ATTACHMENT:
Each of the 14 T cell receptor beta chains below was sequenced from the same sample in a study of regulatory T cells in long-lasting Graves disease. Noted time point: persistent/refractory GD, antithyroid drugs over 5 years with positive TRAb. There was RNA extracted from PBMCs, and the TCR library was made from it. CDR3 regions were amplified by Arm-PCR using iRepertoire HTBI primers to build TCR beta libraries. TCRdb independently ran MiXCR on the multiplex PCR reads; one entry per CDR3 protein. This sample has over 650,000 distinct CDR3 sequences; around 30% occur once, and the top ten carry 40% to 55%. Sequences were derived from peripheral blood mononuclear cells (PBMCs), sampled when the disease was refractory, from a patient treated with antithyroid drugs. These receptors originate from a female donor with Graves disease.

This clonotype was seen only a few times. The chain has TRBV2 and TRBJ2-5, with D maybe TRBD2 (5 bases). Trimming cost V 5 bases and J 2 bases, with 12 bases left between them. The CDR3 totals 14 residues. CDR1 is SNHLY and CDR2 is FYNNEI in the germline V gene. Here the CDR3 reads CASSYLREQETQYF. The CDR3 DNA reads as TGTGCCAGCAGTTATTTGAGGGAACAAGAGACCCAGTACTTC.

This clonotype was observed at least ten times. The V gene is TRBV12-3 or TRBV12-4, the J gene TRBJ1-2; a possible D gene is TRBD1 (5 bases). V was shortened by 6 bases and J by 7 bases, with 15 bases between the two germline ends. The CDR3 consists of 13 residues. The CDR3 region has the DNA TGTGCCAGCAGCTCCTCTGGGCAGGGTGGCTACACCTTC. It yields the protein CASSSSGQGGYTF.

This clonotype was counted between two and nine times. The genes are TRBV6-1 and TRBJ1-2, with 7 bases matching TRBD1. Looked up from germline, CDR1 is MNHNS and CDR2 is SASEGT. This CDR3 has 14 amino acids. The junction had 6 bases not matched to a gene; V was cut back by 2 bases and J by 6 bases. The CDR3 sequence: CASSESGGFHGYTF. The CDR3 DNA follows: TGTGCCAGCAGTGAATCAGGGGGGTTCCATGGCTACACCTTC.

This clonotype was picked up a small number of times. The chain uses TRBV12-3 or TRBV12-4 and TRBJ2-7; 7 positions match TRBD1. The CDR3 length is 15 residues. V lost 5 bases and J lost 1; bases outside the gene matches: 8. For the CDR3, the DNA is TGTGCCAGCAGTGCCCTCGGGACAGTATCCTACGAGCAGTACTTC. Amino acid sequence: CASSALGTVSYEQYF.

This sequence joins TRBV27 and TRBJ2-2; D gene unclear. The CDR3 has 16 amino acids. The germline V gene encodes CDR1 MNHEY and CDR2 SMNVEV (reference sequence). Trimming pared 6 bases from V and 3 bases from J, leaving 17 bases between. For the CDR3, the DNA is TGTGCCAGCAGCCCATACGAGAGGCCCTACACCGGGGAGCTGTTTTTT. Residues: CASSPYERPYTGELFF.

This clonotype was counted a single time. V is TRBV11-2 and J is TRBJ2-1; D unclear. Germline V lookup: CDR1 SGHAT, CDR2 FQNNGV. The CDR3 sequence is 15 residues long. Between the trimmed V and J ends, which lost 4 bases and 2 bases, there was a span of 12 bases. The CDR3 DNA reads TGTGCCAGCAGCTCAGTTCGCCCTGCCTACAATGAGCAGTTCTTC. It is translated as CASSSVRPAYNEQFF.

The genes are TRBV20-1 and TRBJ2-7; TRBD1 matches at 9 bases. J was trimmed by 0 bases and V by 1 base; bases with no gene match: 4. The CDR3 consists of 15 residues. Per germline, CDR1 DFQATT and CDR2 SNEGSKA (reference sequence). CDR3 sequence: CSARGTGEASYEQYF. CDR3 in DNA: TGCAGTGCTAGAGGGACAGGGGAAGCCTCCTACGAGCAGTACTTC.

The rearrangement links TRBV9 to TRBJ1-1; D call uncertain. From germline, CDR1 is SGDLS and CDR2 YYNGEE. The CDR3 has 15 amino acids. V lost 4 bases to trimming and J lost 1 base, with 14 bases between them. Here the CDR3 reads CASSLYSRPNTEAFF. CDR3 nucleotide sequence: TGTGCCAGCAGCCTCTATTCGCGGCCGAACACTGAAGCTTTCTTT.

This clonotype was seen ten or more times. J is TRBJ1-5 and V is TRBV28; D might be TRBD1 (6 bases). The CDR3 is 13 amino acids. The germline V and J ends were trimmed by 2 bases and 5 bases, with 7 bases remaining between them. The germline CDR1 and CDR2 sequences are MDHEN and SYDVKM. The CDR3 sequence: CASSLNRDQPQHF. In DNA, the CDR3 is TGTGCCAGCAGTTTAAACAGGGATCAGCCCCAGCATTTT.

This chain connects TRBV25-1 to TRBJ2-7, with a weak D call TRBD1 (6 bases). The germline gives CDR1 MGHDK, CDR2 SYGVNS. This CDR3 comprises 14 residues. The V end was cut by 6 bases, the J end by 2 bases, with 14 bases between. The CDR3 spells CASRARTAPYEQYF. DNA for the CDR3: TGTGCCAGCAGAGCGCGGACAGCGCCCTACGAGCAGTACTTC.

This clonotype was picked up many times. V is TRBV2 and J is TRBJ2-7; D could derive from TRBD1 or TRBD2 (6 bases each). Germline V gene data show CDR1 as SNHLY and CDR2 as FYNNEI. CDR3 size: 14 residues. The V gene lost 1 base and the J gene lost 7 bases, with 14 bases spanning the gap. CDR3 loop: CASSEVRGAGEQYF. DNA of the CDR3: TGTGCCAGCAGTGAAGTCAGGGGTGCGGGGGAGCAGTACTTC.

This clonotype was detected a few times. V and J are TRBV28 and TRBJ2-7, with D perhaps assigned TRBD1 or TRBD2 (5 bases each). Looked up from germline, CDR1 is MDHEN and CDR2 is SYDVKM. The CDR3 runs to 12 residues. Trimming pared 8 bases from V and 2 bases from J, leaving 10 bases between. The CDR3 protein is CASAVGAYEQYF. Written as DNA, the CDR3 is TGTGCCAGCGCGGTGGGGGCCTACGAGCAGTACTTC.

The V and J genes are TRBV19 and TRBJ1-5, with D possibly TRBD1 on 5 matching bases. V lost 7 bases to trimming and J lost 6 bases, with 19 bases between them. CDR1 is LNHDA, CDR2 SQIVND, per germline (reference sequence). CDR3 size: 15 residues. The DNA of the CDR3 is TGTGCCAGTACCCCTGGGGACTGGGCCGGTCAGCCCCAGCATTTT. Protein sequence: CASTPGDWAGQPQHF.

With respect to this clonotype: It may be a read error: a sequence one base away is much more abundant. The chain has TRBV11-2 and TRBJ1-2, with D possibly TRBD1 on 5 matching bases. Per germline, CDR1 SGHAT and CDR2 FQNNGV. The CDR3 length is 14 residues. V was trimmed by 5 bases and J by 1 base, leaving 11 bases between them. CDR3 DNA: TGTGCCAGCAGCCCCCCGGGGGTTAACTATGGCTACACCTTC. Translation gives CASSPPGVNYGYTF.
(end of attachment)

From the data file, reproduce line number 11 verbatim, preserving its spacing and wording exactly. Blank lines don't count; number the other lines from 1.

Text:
This chain connects TRBV25-1 to TRBJ2-7, with a weak D call TRBD1 (6 bases). The germline gives CDR1 MGHDK, CDR2 SYGVNS. This CDR3 comprises 14 residues. The V end was cut by 6 bases, the J end by 2 bases, with 14 bases between. The CDR3 spells CASRARTAPYEQYF. DNA for the CDR3: TGTGCCAGCAGAGCGCGGACAGCGCCCTACGAGCAGTACTTC.